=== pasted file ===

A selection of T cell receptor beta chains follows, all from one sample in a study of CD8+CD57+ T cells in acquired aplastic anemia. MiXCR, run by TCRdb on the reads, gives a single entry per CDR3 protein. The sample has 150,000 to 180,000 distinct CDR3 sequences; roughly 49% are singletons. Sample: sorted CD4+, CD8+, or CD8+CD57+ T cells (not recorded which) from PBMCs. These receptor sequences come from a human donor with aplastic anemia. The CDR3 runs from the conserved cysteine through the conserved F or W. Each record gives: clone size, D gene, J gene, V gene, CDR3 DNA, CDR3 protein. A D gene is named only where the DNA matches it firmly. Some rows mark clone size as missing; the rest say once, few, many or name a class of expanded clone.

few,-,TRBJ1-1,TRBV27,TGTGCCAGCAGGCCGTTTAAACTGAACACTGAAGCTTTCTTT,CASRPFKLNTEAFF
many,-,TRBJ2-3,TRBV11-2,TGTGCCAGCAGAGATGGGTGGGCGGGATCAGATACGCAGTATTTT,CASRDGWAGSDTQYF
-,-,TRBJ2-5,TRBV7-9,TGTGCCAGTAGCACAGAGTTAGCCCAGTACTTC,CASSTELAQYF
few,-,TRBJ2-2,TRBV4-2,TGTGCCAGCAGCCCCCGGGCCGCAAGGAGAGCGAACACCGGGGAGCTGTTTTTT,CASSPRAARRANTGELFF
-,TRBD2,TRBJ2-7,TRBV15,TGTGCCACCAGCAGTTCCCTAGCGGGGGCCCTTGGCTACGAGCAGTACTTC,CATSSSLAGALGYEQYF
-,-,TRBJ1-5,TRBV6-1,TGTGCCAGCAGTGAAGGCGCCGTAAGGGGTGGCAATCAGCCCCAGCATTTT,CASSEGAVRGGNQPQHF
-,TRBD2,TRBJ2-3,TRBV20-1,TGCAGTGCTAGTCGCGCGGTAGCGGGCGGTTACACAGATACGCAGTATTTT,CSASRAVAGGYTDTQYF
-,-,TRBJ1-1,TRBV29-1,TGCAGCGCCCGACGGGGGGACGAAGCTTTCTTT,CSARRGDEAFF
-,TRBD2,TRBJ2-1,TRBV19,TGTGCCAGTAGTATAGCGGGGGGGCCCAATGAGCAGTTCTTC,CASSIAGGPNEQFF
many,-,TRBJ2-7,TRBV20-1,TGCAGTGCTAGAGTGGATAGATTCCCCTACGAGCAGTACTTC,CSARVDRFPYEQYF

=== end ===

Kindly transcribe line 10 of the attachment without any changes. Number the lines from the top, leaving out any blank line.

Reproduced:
-,TRBD2,TRBJ2-1,TRBV19,TGTGCCAGTAGTATAGCGGGGGGGCCCAATGAGCAGTTCTTC,CASSIAGGPNEQFF